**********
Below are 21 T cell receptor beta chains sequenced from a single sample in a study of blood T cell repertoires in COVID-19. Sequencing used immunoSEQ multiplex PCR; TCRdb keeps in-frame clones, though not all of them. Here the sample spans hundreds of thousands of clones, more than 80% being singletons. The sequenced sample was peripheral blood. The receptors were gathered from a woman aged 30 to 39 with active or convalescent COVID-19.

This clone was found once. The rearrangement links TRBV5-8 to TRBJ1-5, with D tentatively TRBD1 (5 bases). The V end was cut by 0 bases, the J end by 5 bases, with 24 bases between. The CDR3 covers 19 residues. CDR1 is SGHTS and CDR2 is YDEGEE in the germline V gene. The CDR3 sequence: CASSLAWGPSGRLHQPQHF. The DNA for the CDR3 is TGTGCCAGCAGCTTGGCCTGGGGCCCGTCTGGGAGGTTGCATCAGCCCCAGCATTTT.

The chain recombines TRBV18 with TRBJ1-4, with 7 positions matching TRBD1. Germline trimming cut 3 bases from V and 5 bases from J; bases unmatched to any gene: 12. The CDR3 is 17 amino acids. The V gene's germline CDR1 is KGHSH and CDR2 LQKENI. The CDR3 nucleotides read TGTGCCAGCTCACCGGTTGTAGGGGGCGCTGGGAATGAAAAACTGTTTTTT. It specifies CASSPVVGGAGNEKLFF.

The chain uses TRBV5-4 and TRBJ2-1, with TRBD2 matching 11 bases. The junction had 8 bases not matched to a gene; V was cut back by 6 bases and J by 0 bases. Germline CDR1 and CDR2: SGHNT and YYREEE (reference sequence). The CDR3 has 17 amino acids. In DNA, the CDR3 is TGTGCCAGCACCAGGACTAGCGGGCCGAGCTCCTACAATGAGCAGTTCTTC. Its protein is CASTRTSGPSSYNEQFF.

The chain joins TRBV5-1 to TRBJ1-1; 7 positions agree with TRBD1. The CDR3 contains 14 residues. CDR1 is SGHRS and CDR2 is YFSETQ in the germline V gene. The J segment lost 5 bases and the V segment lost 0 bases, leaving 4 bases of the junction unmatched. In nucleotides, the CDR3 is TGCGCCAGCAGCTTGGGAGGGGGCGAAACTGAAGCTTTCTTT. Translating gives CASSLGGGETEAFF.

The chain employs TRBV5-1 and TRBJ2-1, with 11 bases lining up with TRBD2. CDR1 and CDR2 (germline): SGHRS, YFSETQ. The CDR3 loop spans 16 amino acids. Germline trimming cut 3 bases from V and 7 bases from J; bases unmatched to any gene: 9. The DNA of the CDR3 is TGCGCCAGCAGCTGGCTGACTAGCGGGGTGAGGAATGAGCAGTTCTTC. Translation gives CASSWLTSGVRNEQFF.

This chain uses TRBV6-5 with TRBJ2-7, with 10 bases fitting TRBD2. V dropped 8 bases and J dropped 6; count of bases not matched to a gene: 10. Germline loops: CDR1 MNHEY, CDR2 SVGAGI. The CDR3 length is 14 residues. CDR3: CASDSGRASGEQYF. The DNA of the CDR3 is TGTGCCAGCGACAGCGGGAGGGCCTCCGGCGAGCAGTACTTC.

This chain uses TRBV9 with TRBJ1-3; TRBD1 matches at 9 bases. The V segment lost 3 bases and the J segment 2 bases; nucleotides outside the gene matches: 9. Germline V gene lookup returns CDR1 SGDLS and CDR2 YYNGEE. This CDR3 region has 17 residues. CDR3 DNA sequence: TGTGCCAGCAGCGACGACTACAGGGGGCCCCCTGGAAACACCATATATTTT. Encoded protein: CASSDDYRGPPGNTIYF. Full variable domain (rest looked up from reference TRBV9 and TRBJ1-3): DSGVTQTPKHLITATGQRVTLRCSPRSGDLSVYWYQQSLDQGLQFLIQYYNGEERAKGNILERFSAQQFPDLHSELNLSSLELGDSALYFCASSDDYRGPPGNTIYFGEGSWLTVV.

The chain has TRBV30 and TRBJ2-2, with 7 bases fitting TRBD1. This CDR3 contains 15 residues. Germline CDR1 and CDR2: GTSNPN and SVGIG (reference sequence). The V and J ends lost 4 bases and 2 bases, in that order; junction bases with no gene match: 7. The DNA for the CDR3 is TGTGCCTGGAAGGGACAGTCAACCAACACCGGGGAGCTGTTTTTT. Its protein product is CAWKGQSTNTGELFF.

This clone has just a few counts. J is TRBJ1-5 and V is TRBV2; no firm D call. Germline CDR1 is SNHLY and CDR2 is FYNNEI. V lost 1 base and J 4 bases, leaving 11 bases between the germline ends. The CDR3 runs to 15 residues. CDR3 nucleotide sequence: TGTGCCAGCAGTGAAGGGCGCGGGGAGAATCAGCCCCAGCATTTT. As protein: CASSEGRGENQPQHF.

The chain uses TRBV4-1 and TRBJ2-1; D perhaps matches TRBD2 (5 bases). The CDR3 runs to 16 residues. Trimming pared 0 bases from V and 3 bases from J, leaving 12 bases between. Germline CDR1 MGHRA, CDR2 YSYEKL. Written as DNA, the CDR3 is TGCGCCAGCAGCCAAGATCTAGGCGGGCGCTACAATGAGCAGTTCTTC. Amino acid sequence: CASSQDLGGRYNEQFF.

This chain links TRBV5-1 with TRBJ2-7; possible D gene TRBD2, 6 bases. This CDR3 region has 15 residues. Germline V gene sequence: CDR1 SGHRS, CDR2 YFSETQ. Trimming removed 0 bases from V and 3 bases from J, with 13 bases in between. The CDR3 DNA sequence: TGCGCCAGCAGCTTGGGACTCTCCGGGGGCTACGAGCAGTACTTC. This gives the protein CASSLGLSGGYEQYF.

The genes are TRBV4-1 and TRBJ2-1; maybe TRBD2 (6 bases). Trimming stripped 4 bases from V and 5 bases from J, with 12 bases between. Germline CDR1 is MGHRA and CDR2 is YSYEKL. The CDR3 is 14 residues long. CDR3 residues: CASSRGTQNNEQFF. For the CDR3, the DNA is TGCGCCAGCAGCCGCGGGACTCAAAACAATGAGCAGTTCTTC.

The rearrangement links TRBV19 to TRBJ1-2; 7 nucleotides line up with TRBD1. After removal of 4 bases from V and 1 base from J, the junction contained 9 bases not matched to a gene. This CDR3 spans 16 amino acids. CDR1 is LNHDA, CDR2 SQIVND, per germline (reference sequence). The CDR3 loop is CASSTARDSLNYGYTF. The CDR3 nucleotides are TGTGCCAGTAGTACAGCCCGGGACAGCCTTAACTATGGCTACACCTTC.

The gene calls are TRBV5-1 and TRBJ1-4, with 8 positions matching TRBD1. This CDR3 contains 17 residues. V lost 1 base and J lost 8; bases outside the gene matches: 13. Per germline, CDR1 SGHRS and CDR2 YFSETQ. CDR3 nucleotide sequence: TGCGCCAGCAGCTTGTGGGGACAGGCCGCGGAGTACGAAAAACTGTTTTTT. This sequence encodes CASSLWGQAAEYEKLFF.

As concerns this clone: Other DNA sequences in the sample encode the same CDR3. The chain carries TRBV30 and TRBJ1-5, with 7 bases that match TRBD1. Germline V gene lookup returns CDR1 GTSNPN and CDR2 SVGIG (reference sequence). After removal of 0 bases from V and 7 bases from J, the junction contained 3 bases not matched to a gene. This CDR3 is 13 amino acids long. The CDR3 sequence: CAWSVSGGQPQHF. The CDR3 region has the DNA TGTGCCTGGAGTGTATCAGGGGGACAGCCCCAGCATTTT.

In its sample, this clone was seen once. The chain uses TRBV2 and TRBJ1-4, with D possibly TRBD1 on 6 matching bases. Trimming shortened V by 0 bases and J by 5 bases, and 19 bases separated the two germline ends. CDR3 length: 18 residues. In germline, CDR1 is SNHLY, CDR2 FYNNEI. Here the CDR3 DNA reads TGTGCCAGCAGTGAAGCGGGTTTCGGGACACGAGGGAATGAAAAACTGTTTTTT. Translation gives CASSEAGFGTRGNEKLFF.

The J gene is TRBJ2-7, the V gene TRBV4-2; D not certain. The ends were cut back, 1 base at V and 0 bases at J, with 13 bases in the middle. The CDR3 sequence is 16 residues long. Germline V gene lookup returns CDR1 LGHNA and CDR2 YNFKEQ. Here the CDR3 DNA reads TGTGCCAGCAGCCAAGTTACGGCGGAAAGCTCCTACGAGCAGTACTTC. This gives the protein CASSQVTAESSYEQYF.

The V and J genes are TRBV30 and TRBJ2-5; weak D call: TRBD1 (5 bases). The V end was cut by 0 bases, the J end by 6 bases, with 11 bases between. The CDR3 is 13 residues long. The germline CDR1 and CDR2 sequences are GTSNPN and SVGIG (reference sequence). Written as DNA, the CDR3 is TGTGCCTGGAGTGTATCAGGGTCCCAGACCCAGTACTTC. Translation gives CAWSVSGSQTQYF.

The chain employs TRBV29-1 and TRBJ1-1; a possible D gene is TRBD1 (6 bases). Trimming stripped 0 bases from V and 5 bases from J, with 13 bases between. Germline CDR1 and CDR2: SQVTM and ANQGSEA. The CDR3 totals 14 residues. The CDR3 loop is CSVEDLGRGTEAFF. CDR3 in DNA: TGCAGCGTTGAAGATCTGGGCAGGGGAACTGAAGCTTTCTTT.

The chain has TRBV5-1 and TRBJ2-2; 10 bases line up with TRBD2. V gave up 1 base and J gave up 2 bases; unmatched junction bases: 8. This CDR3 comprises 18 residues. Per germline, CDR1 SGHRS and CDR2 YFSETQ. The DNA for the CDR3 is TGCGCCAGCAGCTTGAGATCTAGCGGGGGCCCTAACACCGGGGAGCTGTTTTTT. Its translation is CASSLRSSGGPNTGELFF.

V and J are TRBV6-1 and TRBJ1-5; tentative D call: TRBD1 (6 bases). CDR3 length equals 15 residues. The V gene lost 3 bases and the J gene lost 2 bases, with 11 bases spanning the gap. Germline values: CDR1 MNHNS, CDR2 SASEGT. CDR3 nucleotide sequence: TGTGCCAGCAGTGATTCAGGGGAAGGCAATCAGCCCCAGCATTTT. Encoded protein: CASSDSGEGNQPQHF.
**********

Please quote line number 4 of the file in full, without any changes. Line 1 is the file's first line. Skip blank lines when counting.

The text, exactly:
The chain uses TRBV5-4 and TRBJ2-1, with TRBD2 matching 11 bases. The junction had 8 bases not matched to a gene; V was cut back by 6 bases and J by 0 bases. Germline CDR1 and CDR2: SGHNT and YYREEE (reference sequence). The CDR3 has 17 amino acids. In DNA, the CDR3 is TGTGCCAGCACCAGGACTAGCGGGCCGAGCTCCTACAATGAGCAGTTCTTC. Its protein is CASTRTSGPSSYNEQFF.